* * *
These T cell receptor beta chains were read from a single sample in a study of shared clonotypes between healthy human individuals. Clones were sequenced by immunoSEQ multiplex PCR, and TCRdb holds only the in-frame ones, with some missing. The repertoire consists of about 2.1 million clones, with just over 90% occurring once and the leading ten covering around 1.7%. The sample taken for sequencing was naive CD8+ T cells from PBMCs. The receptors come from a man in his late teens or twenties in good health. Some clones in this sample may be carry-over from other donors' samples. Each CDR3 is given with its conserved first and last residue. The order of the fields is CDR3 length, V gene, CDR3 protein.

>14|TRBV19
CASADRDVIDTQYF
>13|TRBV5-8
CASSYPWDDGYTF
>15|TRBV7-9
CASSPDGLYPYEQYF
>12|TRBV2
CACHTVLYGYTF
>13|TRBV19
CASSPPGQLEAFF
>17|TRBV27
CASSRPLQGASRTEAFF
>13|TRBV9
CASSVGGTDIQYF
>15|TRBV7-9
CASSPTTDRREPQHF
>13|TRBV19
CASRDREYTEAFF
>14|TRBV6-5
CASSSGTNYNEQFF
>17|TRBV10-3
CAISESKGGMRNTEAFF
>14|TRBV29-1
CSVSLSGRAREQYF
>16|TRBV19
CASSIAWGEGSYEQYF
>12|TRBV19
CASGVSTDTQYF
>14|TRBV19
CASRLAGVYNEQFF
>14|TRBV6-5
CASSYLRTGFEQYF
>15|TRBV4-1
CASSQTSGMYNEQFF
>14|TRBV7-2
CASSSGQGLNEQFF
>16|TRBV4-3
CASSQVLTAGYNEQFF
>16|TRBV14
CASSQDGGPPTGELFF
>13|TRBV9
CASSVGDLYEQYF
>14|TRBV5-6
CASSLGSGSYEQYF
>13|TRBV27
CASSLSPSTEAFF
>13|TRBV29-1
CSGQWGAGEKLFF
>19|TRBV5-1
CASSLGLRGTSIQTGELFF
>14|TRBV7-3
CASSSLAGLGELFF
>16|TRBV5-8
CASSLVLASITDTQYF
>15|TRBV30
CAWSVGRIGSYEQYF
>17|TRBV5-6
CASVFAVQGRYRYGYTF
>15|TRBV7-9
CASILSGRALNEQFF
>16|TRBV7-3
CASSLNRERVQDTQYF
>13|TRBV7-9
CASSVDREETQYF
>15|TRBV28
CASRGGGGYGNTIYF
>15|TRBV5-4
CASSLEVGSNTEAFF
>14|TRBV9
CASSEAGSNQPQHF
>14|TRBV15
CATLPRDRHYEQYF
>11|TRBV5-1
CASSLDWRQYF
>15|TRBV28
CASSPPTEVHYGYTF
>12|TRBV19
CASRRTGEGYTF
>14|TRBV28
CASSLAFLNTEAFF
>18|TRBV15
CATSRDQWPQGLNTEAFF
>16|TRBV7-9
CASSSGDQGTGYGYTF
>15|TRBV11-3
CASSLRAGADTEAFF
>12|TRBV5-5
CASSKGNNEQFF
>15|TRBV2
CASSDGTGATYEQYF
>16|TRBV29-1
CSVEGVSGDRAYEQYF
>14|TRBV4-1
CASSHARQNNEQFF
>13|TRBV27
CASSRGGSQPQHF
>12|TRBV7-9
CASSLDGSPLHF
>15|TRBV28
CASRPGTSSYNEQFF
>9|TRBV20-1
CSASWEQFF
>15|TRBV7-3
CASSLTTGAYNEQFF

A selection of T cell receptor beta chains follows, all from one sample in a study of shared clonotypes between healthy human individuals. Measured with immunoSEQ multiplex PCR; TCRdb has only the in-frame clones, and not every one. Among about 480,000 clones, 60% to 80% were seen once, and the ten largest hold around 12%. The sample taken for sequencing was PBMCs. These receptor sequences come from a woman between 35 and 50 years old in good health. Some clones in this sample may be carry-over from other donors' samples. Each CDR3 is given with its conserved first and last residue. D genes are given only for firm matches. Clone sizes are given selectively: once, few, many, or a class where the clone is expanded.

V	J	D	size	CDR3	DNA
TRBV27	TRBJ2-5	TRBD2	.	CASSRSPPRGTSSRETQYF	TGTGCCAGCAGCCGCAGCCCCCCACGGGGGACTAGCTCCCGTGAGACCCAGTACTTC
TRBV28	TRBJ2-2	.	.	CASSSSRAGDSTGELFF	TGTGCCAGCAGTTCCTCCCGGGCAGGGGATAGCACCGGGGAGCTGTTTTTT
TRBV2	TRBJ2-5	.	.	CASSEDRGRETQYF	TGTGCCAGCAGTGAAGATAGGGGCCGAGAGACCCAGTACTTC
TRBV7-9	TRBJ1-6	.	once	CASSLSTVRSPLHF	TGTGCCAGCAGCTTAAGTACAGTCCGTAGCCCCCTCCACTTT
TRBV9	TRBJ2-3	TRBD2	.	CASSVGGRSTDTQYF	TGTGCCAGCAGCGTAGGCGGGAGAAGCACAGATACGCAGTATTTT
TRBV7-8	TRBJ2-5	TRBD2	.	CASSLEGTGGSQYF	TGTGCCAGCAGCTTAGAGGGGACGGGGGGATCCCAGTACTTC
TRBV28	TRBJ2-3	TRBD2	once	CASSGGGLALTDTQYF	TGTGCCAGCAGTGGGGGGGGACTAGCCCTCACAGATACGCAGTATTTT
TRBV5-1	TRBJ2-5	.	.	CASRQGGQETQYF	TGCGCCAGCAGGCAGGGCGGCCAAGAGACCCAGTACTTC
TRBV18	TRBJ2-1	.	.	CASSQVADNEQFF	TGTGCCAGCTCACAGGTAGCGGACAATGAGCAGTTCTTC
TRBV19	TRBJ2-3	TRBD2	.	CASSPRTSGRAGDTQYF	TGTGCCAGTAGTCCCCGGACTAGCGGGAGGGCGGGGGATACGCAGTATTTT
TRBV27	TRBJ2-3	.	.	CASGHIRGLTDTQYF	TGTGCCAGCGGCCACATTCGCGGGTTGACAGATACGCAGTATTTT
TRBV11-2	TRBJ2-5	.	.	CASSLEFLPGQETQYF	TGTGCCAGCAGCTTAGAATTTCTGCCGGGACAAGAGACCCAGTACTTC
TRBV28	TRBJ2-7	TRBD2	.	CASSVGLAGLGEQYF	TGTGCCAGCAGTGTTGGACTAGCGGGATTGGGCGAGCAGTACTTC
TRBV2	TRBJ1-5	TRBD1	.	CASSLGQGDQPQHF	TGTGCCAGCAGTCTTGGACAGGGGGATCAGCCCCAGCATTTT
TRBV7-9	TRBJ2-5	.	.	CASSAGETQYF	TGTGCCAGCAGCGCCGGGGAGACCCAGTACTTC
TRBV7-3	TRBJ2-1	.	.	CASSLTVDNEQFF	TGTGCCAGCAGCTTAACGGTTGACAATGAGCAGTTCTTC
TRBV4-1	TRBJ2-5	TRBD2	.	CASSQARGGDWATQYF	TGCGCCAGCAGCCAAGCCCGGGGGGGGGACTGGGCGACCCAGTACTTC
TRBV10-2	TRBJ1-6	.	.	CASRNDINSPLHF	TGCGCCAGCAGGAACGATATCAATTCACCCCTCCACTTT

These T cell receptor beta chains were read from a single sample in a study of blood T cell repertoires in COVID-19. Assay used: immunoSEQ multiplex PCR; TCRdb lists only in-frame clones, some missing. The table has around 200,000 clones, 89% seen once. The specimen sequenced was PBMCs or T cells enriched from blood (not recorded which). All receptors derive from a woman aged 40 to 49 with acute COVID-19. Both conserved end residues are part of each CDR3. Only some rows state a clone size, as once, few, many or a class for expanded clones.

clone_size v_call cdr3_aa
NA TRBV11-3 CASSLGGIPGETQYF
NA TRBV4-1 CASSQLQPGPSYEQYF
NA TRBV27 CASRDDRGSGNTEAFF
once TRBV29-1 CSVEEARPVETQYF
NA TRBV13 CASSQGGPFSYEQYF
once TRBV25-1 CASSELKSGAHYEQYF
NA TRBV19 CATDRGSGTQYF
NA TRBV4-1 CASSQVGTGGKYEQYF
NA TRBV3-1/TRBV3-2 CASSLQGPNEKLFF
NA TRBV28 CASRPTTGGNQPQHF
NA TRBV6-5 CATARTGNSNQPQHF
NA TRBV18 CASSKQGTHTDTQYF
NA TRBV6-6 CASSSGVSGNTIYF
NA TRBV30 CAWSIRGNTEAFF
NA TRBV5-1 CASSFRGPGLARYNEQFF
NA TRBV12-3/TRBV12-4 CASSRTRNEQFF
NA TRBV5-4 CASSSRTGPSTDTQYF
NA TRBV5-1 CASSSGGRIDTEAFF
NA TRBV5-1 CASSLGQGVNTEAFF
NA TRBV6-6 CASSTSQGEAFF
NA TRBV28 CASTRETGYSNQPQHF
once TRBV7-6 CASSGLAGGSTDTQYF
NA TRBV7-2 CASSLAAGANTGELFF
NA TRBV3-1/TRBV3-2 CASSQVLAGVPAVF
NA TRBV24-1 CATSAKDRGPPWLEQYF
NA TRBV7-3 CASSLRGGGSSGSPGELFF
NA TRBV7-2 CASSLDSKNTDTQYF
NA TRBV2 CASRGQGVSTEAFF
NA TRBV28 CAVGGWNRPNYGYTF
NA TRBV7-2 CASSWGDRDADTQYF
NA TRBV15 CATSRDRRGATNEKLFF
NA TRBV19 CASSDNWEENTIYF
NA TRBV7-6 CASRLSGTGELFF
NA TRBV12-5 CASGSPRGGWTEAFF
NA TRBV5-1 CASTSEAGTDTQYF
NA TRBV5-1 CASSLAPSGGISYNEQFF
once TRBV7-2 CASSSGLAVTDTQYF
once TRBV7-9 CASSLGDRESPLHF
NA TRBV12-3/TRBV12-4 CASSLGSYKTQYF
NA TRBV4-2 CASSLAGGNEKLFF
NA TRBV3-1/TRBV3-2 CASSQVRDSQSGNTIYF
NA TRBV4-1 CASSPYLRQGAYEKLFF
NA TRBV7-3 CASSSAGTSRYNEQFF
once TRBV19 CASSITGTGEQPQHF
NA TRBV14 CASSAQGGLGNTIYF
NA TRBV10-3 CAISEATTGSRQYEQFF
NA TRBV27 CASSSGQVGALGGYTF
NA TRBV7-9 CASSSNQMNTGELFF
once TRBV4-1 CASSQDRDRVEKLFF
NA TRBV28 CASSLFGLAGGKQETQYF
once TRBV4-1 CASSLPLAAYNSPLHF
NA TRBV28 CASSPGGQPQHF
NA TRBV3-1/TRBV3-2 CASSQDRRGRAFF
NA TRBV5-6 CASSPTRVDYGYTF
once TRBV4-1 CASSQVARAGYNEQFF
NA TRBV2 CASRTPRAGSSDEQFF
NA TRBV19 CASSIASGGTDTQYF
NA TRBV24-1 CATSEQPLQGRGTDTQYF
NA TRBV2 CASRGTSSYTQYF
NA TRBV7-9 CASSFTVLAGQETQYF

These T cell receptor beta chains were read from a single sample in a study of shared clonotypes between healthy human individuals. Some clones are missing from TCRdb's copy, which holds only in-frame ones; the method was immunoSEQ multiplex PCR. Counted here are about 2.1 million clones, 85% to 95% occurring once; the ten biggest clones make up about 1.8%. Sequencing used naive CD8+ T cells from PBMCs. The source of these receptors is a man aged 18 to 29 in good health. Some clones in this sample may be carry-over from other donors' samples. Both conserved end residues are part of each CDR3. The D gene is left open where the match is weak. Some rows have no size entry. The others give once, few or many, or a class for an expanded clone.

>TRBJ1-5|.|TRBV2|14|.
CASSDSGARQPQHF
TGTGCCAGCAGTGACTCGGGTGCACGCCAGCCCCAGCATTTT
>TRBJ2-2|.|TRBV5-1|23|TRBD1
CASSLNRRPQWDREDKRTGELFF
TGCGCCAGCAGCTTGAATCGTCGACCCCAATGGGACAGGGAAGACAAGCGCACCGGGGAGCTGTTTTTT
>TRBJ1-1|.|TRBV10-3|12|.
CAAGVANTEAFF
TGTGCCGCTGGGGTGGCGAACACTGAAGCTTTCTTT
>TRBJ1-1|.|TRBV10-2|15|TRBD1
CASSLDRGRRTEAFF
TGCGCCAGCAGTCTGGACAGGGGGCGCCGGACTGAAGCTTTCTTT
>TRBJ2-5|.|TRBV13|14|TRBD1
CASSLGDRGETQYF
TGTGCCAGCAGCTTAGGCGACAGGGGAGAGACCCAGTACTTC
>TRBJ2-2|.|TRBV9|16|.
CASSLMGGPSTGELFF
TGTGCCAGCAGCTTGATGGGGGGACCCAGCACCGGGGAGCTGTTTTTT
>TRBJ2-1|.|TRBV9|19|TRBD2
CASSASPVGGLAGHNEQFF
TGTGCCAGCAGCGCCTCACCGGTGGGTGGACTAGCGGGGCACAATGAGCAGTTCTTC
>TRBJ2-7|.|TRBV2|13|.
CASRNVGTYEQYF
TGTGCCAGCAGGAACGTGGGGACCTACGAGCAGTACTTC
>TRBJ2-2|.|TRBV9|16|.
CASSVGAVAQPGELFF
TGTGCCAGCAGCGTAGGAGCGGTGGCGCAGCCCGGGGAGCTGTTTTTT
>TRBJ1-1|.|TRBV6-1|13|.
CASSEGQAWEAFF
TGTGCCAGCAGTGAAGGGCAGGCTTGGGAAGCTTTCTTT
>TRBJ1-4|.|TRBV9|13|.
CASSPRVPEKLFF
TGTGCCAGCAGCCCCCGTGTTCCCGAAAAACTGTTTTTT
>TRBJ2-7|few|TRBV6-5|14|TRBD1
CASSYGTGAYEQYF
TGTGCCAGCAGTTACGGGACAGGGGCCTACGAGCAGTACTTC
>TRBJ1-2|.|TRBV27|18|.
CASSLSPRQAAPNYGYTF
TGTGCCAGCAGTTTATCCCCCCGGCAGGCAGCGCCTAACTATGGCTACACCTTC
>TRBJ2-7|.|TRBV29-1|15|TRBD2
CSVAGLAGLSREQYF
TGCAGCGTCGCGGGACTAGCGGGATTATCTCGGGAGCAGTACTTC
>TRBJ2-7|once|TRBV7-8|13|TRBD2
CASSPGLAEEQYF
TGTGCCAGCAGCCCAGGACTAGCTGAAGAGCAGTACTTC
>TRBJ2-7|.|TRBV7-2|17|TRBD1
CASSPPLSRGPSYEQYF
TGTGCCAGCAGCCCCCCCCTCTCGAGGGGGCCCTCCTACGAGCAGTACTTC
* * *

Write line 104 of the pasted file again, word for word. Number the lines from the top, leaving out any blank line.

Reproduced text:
>15|TRBV7-3